It took four people to write the paper: Anthony Barr (research assistant—Metropolitan Policy Program), Andre Perry (senior fellow—Metropolitan Policy Program), Hanna Love (research associate—Metropolitan Policy Program), and Tracy Hadden Loh of the Anne T. and Robert M. Bass Center for Transformative Placemaking (which I assume has something to do with the creative arrangement of plates and cutlery on a dinner table).
Now, the piece I wrote in December about the Crenshaw Mall and the tug-of-war between the neighborhood activists and the developers was titled “40 Acres and a Mall.” And the July 29 Brookings piece about the Crenshaw Mall and the tug-of-war between the neighborhood activists and the developers was titled “40 Acres and a Mall.”
For all the dough Brookings takes in whoring itself out for leftist causes, you’d think they could at least put a little more originality into their titles.
The Brookings paper is a fascinating read. The authors paint a portrait of neighborhood activists engaged in a zero-sum battle: stay black, or get gentrified by whitey. That’s as false a dichotomy as I’ve ever encountered. It’s ludicrously false. It’s the kind of thing that could only be written by four fraudsters who don’t actually live here (according to their bios, three of the authors live in D.C., the other in PA).
Crenshaw isn’t becoming white. Crenshaw is becoming Mexican, like all formerly black parts of the south and east sections of the city. Yes, gentrification is happening, but only because Mexicans are easier to gentrify, in that they see a new mall development not as a threat, but as a new opportunity for trabajo for themselves and their 59 cousins. Trabajo during construction (drywall, señor! We pave, we pave!) and trabajo upon completion (thee restaurants need washers and busboys!).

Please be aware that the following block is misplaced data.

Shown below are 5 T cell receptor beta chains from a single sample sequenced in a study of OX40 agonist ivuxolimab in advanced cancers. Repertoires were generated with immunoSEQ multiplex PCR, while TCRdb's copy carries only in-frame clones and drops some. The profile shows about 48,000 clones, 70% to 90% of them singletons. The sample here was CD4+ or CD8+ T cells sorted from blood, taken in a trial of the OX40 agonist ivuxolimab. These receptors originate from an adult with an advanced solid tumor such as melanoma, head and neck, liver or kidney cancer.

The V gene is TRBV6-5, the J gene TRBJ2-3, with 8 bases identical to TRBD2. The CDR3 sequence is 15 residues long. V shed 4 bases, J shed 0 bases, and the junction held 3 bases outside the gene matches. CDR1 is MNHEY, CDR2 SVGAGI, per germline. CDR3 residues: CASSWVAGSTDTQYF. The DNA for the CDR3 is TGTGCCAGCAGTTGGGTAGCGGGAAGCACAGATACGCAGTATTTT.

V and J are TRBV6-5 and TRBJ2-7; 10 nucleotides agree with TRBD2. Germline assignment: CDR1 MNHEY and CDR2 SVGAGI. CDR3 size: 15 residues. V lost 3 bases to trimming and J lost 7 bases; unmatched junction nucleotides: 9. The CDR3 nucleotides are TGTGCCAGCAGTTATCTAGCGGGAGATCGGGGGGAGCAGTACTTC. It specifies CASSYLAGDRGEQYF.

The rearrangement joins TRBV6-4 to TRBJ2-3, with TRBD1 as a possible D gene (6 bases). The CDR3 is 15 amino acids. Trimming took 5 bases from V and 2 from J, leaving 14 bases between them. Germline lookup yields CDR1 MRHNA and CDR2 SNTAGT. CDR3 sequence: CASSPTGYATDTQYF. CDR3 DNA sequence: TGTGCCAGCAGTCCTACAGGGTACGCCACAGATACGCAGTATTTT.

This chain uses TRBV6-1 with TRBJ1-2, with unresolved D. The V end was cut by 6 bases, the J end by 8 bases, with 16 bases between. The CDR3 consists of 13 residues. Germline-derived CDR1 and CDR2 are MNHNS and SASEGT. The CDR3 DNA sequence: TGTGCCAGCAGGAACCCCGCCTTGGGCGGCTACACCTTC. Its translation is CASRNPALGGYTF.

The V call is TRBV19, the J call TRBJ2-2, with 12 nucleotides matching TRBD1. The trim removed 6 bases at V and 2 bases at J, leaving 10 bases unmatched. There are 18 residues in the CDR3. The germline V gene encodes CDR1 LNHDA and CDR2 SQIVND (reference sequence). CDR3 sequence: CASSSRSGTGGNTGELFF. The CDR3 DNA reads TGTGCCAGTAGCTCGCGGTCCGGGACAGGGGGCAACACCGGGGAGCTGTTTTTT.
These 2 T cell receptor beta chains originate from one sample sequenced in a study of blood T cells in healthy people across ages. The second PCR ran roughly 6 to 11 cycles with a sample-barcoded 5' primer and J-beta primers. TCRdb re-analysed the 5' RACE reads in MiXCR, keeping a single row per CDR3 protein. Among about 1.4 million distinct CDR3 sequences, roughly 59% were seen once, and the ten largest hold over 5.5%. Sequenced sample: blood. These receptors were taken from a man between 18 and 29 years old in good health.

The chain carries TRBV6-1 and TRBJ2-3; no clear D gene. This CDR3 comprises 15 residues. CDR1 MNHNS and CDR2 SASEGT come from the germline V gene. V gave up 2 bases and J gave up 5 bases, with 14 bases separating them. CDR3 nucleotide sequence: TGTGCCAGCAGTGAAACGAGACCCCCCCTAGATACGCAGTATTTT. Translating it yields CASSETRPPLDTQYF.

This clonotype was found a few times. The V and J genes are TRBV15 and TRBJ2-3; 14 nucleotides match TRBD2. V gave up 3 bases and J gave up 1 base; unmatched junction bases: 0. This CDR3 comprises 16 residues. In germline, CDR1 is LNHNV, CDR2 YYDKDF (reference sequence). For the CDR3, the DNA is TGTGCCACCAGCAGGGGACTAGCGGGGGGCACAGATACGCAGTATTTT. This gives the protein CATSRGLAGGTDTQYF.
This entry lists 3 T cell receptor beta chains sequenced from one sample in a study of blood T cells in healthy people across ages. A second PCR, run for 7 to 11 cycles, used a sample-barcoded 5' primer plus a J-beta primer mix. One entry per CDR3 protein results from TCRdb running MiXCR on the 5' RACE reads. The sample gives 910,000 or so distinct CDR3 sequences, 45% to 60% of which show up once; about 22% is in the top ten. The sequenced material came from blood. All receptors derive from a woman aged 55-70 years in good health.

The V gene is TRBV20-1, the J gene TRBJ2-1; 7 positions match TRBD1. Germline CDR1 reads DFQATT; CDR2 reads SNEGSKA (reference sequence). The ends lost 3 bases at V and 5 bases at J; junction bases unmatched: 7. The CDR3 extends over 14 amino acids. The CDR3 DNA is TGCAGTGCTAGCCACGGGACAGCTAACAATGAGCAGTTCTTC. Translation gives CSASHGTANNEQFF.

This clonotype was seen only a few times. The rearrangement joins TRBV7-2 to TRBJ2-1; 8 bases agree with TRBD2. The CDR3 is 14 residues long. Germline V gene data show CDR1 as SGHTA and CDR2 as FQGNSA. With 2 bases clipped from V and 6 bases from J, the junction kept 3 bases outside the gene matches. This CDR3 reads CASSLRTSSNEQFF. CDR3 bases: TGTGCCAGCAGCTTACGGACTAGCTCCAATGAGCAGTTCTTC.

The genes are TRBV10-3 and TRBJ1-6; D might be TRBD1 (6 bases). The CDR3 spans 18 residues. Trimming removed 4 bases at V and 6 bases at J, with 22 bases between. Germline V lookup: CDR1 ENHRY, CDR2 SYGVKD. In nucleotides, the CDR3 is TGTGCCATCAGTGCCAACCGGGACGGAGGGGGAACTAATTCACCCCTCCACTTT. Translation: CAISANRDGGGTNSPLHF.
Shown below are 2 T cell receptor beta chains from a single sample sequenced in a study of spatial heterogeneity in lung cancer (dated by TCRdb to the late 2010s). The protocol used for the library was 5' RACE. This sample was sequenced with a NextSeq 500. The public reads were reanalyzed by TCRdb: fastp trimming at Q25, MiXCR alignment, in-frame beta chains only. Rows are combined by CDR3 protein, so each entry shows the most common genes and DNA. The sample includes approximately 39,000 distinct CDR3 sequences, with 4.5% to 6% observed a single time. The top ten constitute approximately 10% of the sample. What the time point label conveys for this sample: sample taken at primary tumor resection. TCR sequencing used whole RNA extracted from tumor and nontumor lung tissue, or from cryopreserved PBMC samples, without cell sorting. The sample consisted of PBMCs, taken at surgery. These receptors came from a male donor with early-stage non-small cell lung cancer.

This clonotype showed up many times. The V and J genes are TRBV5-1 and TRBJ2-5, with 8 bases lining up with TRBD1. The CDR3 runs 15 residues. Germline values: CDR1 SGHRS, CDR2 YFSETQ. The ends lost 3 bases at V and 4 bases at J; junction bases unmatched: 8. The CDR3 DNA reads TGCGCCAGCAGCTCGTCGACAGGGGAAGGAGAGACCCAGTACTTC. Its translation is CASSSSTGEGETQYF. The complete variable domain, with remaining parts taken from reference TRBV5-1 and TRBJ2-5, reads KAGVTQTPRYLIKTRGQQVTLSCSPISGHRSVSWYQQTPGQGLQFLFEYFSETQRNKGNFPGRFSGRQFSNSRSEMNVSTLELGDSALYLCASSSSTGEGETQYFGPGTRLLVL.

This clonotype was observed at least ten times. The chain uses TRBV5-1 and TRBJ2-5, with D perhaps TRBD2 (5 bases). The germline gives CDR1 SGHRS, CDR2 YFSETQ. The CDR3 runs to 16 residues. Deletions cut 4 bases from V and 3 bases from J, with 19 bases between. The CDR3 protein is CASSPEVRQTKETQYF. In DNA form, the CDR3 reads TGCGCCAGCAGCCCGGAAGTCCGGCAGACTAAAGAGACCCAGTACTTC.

So yeah, there is gentrification. But in terms of demographics, of who lives there, it’s the same population replacement happening in every previously black community not just in the city but in the county (a county inching ever closer to a paltry 7% black).
I wrote to the Brookings authors:
I was born in L.A. and I’ve lived here for 53 years. I know this place well, especially when it comes to demographic change. In your Crenshaw piece, you repeatedly mention black “displacement,” yet at no point do you mention that most of the displacement in formerly all-black areas of L.A. is primarily due not to gentrification but a pattern of demographic change from black to (non-black) Hispanic.
When I was a kid, Crenshaw was well over 85% black. In 2000, it was roughly 75% black. Today, there are varying figures for the demographics, and they range from 48% to 58% black, and 28% to 30% non-black Hispanic.
That’s not gentrification. It’s demographic replacement. In my youth, Compton was over 80% black. Today, it’s 28% black and 68% Hispanic.
Again, that’s not gentrification. That’s a population shift caused by a variety of factors including immigration, birthrate, young vs. aging populations, racially-tinged crime (in 2014 President Obama brought in the feds to stop Hispanic gangs in Boyle Heights from running blacks out of the neighborhood), etc.
I don’t understand how you can pen a piece about Crenshaw black “displacement” without mentioning these demographic trends. To a reader who’s never been here, based on your paper it would seem as though the neighborhood is facing only two options: stay black or get gentrified. But that’s not the case. Crenshaw is going the way of Compton, Watts (formerly majority-black, now 74% Hispanic and 24% black), etc.
I just wanted to ask why you didn’t mention the Hispanic demographic shift in your piece.